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Flattery Will Get You Everywhere – Or Will It? Some people can do it successfully. Others, not so much, according to a new study.

By Laura Entis

Opinions expressed by Entrepreneur contributors are their own.

Skillfully navigating workplace hierarchies and politics is a prerequisite to moving up the ranks, and thus the ability to ingratiate effectively – to get the right people to like and value you through masked influence tactics – is an important strategy for achieving long-term career success.

It can also be a difficult one to master: Ingratiation, which involves behaviors such as flattery, favor-doing and opinion conformity, heavily depends on the ability to conceal any whiff of an ulterior motive. You need to essentially suck-up while appearing totally genuine. Understandably, that's not always easy to do.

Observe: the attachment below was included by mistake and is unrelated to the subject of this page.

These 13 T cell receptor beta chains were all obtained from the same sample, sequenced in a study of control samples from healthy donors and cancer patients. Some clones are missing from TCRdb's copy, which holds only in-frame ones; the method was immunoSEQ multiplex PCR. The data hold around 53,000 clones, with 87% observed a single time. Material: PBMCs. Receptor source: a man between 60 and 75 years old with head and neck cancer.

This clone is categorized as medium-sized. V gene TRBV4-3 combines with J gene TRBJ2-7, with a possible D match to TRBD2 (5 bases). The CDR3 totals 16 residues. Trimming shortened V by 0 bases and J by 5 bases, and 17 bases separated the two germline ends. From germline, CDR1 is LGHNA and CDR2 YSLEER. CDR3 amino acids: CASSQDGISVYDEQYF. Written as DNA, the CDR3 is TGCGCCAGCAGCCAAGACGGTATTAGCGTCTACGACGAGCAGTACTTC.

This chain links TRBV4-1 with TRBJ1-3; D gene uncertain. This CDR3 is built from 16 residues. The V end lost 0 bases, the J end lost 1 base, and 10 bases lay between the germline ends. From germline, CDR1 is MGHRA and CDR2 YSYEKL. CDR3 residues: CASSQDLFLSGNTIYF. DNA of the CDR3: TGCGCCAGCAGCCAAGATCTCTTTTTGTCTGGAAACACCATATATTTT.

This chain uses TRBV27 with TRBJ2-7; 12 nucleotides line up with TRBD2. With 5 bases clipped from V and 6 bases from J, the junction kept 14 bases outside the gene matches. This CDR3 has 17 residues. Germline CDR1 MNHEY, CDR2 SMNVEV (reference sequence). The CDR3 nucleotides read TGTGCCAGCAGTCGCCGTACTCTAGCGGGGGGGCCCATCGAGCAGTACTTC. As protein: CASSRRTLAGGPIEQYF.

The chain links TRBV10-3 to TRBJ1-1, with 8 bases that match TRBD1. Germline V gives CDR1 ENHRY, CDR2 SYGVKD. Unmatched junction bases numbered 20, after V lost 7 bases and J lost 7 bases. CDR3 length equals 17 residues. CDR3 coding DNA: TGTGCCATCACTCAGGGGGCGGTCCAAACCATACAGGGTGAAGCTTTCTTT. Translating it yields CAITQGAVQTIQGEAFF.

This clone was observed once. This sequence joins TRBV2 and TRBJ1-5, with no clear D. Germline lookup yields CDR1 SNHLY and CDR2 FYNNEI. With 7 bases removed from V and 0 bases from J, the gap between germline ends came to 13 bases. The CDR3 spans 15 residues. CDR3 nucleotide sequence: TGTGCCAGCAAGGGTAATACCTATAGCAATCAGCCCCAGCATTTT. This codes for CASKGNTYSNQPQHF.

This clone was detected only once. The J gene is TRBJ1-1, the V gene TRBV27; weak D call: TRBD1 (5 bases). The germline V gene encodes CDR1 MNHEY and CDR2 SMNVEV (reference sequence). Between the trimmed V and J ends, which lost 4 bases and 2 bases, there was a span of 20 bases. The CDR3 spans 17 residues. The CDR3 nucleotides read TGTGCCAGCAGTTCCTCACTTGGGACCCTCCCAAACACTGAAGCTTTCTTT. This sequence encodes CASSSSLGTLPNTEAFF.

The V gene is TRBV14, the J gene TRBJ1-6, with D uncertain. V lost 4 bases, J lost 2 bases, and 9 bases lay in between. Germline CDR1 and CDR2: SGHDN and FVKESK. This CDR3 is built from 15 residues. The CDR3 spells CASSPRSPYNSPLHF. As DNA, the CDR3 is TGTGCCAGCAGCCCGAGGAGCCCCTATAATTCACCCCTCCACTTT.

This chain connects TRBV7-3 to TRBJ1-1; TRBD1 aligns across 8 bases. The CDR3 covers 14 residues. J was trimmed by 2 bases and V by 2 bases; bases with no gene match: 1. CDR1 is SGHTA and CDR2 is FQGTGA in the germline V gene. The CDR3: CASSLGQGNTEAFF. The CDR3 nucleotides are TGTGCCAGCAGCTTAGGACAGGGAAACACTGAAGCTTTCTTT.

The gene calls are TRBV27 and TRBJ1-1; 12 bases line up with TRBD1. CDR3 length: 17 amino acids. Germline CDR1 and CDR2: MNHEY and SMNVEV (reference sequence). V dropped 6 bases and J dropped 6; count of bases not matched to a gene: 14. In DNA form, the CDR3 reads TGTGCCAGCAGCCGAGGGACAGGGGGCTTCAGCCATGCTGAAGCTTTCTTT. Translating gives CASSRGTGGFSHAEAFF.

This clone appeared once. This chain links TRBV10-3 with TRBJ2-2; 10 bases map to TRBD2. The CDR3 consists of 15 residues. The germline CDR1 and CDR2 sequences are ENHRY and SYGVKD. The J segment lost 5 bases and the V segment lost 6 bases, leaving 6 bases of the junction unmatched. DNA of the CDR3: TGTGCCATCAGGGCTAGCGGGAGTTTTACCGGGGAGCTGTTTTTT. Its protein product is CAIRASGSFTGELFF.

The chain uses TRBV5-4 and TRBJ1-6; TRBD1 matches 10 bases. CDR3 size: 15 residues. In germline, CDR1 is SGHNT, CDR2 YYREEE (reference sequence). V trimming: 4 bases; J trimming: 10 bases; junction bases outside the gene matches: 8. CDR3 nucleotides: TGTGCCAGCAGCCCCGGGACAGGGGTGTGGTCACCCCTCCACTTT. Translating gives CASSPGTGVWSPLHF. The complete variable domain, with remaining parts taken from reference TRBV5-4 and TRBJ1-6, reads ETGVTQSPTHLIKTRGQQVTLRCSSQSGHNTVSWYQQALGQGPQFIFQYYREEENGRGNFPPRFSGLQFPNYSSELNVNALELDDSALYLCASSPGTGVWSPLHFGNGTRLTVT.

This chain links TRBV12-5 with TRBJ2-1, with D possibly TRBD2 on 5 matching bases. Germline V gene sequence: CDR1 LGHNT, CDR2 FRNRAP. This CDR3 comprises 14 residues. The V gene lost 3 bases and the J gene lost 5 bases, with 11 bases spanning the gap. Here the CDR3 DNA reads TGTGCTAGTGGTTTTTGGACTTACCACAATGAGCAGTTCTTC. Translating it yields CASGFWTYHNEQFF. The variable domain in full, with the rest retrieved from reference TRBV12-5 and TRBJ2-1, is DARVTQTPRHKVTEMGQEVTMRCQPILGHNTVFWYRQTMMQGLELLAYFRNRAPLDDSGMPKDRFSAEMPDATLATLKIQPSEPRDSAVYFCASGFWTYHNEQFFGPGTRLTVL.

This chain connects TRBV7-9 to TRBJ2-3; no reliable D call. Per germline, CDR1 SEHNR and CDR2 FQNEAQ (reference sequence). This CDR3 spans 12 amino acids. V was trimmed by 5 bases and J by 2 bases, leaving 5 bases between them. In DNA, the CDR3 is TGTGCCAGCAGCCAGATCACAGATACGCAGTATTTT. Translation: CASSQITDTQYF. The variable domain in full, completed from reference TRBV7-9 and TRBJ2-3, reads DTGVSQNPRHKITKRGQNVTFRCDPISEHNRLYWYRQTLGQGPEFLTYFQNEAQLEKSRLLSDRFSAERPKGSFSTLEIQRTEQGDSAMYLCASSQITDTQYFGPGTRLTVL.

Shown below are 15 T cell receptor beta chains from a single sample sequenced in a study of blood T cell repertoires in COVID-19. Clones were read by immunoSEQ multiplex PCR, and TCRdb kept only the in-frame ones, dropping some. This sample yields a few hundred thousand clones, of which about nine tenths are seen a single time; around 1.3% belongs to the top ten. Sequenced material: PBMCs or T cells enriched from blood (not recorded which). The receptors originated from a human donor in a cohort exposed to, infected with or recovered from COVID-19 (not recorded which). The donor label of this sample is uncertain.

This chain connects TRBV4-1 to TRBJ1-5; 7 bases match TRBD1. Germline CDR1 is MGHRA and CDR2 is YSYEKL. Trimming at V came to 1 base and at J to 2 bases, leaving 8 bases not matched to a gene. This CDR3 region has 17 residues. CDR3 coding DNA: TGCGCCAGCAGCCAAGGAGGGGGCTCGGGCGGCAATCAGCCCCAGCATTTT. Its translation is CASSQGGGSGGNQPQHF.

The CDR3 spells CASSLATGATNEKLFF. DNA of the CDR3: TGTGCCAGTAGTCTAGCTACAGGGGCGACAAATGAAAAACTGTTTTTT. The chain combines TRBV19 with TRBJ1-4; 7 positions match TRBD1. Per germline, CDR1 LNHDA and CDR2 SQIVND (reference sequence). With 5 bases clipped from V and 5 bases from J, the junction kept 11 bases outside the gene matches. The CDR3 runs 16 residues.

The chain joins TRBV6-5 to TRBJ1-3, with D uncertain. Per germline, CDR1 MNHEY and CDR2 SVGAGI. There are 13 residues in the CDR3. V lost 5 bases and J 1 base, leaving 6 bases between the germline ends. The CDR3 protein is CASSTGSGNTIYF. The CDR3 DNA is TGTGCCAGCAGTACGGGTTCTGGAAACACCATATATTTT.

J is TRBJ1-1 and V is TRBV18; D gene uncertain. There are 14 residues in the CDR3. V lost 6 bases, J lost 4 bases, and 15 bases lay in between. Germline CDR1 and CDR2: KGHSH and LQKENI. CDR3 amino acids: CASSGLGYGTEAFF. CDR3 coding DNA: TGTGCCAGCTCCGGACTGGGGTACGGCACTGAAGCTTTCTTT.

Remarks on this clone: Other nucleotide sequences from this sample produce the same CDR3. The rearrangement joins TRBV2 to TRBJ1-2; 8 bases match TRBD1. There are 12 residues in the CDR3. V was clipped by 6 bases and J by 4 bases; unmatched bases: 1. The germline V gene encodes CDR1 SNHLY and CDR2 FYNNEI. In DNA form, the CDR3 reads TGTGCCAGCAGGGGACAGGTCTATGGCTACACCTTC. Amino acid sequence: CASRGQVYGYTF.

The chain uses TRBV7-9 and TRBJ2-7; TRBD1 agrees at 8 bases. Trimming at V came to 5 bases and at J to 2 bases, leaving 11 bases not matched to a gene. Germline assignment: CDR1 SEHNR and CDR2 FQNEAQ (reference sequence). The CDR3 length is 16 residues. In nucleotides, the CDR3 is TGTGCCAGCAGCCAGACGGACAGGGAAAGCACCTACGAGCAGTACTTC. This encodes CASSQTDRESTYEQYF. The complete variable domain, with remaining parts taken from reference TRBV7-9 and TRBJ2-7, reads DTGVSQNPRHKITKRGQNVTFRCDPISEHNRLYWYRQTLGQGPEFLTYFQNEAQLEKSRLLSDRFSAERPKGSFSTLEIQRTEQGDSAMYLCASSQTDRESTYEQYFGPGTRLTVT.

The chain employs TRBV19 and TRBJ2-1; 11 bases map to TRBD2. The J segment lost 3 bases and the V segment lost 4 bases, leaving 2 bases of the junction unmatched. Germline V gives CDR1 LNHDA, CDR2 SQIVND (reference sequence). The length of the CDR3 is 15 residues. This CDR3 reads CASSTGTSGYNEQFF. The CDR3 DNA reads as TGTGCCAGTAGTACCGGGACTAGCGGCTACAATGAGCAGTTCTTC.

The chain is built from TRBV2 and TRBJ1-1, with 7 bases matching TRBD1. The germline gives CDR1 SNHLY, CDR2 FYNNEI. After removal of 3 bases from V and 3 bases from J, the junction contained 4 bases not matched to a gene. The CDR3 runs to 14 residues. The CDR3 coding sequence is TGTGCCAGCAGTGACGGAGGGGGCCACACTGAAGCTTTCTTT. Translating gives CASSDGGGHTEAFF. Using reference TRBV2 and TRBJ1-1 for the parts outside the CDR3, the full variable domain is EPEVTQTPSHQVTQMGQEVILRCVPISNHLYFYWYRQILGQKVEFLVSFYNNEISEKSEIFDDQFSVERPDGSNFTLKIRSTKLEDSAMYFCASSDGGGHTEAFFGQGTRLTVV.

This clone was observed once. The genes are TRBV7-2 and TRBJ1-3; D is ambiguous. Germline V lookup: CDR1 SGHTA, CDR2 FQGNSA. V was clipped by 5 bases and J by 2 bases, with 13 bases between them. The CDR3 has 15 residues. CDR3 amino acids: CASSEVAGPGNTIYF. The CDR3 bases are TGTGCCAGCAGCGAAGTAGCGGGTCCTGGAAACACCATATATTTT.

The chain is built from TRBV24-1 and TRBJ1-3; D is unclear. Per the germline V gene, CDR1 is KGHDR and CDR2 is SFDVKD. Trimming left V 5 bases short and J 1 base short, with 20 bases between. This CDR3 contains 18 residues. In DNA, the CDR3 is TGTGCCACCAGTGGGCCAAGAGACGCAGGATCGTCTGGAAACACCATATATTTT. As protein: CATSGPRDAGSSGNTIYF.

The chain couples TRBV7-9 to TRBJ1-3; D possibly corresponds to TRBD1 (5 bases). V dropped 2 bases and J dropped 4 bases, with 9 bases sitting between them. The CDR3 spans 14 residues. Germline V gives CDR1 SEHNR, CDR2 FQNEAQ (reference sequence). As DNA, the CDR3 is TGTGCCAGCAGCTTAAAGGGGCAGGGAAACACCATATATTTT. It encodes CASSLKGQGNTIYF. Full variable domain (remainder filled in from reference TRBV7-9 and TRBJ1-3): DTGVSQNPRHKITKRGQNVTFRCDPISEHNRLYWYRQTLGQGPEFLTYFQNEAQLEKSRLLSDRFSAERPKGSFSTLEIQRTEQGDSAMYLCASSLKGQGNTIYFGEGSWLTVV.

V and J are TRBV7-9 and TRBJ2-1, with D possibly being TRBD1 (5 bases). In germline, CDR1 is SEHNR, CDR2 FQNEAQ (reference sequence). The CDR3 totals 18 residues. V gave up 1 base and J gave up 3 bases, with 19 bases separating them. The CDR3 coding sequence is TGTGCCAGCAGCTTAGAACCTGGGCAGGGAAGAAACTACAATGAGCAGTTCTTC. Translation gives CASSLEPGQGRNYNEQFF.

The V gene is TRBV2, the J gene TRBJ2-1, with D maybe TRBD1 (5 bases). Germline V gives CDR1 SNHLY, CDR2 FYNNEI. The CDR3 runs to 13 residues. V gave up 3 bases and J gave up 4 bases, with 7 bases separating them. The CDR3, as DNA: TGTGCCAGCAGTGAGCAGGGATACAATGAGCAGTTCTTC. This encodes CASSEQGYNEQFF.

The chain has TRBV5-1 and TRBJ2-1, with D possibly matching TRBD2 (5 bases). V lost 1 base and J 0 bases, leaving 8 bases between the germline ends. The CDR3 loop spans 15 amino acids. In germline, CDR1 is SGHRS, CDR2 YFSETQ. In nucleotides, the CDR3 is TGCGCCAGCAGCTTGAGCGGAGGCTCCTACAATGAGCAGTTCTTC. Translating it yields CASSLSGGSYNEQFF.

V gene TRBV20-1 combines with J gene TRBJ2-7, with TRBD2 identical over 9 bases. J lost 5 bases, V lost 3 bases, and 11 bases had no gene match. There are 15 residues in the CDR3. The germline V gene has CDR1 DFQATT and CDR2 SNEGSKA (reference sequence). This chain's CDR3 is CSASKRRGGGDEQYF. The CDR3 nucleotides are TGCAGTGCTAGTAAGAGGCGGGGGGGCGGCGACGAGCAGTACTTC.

So what happens when ingratiation attempts are unskillfully executed, and underlying ulterior motives are easy to spot? That's what Yongmei Liu, an associate professor at Illinois State University, wanted to find out. To tackle the question, she and fellow researchers conducted a study that examined how college interns attempt to ingratiate themselves with their supervisors and whether or not those efforts paid off in terms of their performance ratings. The study is currently in press at the Academy of Management Learning & Education.